The third act

Jim Pappas CJNU
Jim Pappas

I was struck by a short video of Jane Fonda talking to a group about ageing and the “third act” of our lives. First of all, she looks amazing and is well over 80 now. She began her presentation by referring to life as an arch… we begin, we peak and then we decline.

jane-fondas-work-out_320Not so, says Jane, for we must begin to see this stage of our lives as a stairway not an arch. It is a more gradual thing than we ever knew. We have outlived many of our for bearers by a third and now we must learn to use this time wisely by freeing ourselves from the past and renewing our commitment to life itself.

I always say that I don’t mind getting “older” I just don’t want to get “old” and I try to keep thinking young and being attuned to what is happening in our world. Jane Fonda’s theory is that we need to re-vision our past. Visit it and see where we made our missteps and set about to correct them, giving us a feeling of forgiveness for ourselves and for others as well. One cannot re-live the past but one can hope to learn a great deal from it.

She says that ageing can be a re-birth and a path to serenity. Also she makes the point that as human beings we can easily evolve and reach a sense of well-being within ourselves.jane-fonda-workout-record-490x490

We are in “prime time” and much of our being here is luck versus genetics; no one is given a path to the future without some self-evaluation. We need to “finish” ourselves by learning where we came from and doing a full life review.

This will be painful for some as their choices were not great or were affected by others, but all of us can start a new path and re-invent ourselves for this “third act” of living. There is so much available to us in this third act; so many new roads to cross, new friends to discover and old ones to get to know all over again and exchange ideas and experiences. I worry when I hear that people are retiring at 50 and have no plans to do anything with their lives after that.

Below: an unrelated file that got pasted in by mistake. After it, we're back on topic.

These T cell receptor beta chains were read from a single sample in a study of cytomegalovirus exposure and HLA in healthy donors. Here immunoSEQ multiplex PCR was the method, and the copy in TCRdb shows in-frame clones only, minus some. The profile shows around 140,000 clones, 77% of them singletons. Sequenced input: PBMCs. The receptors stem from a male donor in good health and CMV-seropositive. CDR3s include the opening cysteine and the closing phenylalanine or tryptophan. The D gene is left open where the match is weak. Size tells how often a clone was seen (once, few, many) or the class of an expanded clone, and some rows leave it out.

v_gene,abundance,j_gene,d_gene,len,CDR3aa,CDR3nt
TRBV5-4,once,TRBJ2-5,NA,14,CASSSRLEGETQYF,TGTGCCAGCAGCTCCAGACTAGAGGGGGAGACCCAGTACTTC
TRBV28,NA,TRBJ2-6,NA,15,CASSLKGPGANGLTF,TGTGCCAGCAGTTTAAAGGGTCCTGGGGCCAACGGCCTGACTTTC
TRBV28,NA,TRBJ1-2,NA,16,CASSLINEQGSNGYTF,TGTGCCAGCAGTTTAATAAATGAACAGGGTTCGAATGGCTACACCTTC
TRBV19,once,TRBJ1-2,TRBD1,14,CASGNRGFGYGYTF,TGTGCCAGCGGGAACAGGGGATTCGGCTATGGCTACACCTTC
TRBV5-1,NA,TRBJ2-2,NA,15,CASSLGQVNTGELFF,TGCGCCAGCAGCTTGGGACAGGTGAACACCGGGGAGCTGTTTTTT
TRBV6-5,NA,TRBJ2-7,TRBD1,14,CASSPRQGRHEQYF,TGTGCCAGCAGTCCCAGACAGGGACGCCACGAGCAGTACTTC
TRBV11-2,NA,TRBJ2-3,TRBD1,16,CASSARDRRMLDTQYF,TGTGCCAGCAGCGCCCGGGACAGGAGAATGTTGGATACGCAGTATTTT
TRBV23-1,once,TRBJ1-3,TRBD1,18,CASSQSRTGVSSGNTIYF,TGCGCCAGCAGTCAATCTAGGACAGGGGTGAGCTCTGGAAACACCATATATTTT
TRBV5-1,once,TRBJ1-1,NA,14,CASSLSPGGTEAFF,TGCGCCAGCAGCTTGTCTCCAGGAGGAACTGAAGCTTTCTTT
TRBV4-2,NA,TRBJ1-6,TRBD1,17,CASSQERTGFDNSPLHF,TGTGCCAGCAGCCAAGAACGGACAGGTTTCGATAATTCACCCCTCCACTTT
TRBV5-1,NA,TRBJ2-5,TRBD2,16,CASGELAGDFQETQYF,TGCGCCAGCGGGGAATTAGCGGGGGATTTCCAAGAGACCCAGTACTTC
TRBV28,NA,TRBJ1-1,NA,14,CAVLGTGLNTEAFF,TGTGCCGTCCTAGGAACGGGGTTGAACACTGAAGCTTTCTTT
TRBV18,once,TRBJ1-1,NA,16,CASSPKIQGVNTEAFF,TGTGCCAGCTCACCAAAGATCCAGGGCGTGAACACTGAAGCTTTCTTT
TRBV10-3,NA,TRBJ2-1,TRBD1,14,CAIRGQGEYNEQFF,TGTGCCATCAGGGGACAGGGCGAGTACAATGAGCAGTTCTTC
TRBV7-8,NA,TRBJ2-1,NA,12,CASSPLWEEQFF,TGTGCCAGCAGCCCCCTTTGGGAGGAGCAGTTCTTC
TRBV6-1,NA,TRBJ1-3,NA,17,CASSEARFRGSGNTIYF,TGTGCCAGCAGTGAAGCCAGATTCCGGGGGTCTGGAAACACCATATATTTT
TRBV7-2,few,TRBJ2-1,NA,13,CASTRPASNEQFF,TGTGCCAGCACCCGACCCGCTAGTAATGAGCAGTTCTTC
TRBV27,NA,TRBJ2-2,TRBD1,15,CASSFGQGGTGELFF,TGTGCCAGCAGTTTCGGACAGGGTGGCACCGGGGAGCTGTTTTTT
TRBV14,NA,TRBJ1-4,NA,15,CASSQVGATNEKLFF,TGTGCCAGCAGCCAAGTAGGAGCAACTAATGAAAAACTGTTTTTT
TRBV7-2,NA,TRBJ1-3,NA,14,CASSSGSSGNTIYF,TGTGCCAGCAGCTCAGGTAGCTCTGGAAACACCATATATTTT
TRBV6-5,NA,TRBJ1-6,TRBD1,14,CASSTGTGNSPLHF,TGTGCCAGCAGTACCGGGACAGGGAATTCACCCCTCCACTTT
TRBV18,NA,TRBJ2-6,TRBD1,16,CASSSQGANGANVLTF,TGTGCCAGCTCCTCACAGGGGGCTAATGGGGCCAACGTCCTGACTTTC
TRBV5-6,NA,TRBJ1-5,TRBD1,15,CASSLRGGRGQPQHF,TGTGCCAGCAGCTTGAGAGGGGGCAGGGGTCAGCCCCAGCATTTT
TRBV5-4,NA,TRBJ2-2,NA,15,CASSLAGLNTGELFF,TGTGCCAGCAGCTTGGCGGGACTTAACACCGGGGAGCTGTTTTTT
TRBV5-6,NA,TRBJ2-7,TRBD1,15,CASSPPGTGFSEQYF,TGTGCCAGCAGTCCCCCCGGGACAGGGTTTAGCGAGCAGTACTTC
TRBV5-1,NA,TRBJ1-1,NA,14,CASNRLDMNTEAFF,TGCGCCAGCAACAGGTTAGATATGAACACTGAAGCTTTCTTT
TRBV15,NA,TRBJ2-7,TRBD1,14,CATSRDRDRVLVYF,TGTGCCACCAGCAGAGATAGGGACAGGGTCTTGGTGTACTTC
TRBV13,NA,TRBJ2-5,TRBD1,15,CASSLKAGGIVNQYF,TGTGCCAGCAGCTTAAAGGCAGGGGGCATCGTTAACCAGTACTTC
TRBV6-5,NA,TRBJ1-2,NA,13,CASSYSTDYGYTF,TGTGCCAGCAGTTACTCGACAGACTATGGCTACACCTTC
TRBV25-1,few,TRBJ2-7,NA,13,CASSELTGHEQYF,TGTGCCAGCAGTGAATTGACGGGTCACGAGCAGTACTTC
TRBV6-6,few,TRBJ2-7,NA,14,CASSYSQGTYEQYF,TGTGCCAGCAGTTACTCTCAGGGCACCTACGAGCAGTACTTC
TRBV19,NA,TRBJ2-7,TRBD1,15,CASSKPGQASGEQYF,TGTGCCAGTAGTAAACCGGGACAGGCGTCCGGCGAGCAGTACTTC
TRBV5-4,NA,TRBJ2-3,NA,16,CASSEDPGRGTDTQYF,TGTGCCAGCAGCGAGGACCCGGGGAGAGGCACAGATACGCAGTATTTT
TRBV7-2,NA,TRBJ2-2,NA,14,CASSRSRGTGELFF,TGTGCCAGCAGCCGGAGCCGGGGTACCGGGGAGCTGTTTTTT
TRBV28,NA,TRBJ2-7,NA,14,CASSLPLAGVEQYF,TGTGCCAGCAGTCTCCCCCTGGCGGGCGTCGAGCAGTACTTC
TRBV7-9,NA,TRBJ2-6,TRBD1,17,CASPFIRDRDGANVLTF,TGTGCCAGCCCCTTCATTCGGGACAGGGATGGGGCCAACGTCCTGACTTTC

I decry the idea of a bucket list but there is some validation in the idea. I have always wanted to try sky diving and I hope to one day attempt it. I want to live every day in a way that brings joy to others and to me by doing that. I have always been a glass half full person and will not give up my optimistic attitudes no matter what assails me. I always have enjoyed the phrase “when life gives you lemons, you make lemonade”.

Not content to sit around all day in the house, I continue to read, cook, go to movies, see friends and generally stay committed to living life as I have always known it. My friends say that I have a wicked memory and I do remember a lot from the past, but mostly the things that gave me pleasure. I cannot dwell on the negative or things that went wrong.

So the question we are left with is this: how do we use our time in this third act to have ourselves reach serenity and a powerful feeling of well-being no matter what our physical condition is? It takes the right mindset to free us from all negative influences and to learn how to like ourselves as we are and to forgive ourselves. Then we can reach that powerful place as we conclude the third act of our lives.

James Pappas is a member of the CJNU board.

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